His eyes narrowed. “Otis could teach you that.”

“I want you to teach me.”

That hung in the air between them. Dylan looked away, but his shoulders were tense. Good, someone knew how she felt, too. “Lucy…”

She wasn’t going to hear any excuses. Serena was right—She needed to cut the crap. She marched over to the bucket of baseballs and pulled one out. She walked over to Dylan, stopping a foot away, and held up the ball. “Show me.”

His head snapped up. The heat in his gaze burned straight through her, and she had to bite back a smile of triumph. She had his attention now. And someone liked girls who took control.

A line knit between his eyebrows, and his shoulders were up around his ears, but he didn’t tear his eyes away from hers. “Okay, I’ll teach you, if that’s what you want.”

His voice was soft, not annoyed, as he moved around to stand behind her. His breath was warm on her neck and goose bumps raced down both her arms. His hands covered hers, helping her turn the ball, so it was in the right spot against her palm, before moving her fingers into the correct position.
Lucy hardly breathed.

“This is how you hold the ball—always hold it across the seams.” He gripped her hand in his larger one, and mimed throwing the ball, not like a pitch, but like one of the other players would. “This is how outfielders throw, but it’s all you need to send the ball back to Otis.”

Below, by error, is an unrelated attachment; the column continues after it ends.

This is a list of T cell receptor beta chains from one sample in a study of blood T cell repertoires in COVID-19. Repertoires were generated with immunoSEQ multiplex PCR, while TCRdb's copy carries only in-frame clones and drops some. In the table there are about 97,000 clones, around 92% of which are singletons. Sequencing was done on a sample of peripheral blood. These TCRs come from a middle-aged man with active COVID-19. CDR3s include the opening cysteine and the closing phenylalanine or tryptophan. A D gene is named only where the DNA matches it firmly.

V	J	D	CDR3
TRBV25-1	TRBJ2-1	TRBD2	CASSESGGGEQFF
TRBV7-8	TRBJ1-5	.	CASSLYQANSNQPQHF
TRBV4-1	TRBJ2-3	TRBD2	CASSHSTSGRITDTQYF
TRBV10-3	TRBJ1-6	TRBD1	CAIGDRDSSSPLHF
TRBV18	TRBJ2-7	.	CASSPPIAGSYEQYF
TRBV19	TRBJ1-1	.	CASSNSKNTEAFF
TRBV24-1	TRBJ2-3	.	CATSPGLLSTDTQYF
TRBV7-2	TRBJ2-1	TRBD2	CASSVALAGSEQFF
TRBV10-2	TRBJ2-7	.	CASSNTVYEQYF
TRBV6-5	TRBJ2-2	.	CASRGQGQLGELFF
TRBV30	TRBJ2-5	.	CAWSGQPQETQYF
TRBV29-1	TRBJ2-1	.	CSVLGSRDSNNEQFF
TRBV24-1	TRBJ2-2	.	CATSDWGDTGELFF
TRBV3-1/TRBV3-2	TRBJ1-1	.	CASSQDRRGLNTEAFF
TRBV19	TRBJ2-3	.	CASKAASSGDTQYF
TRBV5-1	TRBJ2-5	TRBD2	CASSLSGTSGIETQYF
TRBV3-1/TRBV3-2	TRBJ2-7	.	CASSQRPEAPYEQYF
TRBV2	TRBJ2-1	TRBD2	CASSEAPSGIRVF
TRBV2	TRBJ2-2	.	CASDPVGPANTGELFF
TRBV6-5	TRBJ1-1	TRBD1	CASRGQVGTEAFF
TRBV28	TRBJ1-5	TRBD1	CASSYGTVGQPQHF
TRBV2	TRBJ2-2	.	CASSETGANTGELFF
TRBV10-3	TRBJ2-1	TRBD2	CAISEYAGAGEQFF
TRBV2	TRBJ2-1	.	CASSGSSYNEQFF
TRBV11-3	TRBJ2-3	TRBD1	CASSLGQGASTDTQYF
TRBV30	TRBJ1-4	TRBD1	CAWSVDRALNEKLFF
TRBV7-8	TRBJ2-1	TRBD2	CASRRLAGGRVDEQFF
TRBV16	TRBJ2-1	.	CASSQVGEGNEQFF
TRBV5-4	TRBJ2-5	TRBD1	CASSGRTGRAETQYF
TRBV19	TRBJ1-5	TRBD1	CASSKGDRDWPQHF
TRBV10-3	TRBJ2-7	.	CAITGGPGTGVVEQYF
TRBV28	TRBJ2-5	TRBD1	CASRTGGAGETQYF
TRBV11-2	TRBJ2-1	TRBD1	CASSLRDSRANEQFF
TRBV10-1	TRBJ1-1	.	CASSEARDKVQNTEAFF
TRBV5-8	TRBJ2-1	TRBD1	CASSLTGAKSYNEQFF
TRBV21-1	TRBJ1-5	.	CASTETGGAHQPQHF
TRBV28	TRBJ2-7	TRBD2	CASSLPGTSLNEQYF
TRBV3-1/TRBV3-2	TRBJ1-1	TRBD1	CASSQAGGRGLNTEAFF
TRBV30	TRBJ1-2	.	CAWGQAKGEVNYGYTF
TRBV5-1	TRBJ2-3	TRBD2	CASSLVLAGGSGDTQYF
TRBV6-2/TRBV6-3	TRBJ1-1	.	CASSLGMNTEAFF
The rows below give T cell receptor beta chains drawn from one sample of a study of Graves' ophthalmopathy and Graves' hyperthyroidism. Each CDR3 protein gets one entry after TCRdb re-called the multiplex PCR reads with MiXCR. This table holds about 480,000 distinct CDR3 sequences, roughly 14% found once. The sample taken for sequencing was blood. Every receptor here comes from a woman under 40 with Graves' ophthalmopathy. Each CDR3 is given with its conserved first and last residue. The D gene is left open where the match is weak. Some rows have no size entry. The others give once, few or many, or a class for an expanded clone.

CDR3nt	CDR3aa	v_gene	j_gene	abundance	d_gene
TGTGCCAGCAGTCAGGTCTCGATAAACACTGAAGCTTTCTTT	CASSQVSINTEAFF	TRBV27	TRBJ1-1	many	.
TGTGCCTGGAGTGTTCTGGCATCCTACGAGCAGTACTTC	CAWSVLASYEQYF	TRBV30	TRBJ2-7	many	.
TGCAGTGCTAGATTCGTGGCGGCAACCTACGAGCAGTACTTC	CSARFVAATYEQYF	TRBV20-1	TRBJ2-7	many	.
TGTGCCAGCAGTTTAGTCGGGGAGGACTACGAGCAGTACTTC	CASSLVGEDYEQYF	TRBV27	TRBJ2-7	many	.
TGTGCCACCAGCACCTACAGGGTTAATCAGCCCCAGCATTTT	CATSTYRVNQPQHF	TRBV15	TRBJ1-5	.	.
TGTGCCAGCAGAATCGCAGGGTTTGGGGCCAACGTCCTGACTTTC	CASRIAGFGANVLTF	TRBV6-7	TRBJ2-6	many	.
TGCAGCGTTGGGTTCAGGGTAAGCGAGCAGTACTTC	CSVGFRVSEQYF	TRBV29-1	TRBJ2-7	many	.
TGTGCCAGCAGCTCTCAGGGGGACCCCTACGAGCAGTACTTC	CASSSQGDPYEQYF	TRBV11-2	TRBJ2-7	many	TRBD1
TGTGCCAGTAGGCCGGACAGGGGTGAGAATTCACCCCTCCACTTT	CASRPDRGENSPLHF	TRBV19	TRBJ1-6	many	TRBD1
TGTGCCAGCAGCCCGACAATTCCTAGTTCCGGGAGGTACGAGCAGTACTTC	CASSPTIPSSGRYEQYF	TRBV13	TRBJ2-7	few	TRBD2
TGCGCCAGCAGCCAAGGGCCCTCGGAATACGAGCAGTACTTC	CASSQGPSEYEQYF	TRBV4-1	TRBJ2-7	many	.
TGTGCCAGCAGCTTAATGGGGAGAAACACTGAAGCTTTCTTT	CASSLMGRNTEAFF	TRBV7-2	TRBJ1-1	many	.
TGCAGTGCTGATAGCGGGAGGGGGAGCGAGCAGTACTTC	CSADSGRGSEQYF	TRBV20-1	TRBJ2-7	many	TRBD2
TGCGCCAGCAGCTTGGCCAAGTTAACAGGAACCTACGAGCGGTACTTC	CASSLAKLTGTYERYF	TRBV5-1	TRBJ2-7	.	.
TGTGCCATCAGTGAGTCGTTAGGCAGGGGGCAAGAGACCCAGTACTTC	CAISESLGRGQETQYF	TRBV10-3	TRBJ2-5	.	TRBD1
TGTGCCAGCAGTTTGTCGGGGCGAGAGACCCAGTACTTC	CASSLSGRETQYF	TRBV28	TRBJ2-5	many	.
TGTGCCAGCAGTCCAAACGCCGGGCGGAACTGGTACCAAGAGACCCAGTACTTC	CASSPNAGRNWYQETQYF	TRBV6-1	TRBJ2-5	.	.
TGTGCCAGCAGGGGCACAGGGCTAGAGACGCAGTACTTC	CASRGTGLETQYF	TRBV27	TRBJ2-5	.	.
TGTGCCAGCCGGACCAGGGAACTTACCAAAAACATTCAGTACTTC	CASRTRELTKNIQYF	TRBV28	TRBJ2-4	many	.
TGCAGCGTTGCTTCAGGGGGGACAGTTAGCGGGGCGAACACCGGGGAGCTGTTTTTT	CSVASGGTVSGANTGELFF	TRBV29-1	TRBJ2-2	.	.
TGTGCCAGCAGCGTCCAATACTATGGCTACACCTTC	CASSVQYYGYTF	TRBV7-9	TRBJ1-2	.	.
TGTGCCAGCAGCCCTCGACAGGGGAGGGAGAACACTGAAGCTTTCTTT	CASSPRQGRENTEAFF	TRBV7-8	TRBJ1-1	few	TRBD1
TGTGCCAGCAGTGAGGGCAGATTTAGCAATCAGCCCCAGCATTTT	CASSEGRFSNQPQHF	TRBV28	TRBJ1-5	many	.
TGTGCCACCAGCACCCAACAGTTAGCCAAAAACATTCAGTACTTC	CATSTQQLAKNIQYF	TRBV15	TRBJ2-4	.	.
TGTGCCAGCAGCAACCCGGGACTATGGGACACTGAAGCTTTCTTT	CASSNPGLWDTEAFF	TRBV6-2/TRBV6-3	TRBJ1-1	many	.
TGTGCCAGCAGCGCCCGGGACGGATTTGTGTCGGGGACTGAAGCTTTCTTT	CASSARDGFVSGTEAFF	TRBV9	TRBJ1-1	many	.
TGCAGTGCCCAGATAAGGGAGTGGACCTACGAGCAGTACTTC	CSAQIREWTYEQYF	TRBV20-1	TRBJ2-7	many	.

He mimed the throw again, moving her arm overhead. “You’ll release it from the top. Think you’ve got it?”

Lucy wanted to say no, just so he’d keep holding her arm, but she nodded. “Let me try.”

He stepped back, and she took a deep breath. Her hands were shaking. You can do this. Maybe. She regripped the ball like he’d shown her, wound up, and threw.

The ball went about ten feet, bounced off the ground, and rolled.

Dylan couldn’t stifle his chuckle. “That was…uh, that was good for a first try.”

Lucy put her hands on her hips. “It was terrible. Let me try again.”

He dug three balls out of the basket and handed her one. She threw the first one farther, but way to the left. Grumbling, she held out her hand for another ball. This time, she managed to throw it mostly straight.

“You know?” Dylan still sounded amused. “This might be good for Otis. He’ll have to practice fielding balls that come off the bat on a hop anyway.”

“Is that a nice way of making lemonade out of my lemon of an arm?” Lucy asked.

Dylan winked at her and trotted into the field after the balls. Lucy watched as he bent to pick them up. She had to admit, the view was pretty spectacular.

She didn’t quit ogling him in time, and Dylan straightened up to find her staring at him, twirling a piece of hair around her finger. He strolled over, grinning. “What?”

She smiled back. “How do I catch a pitch?”

“You’ll have to put on the mask and guards, first.”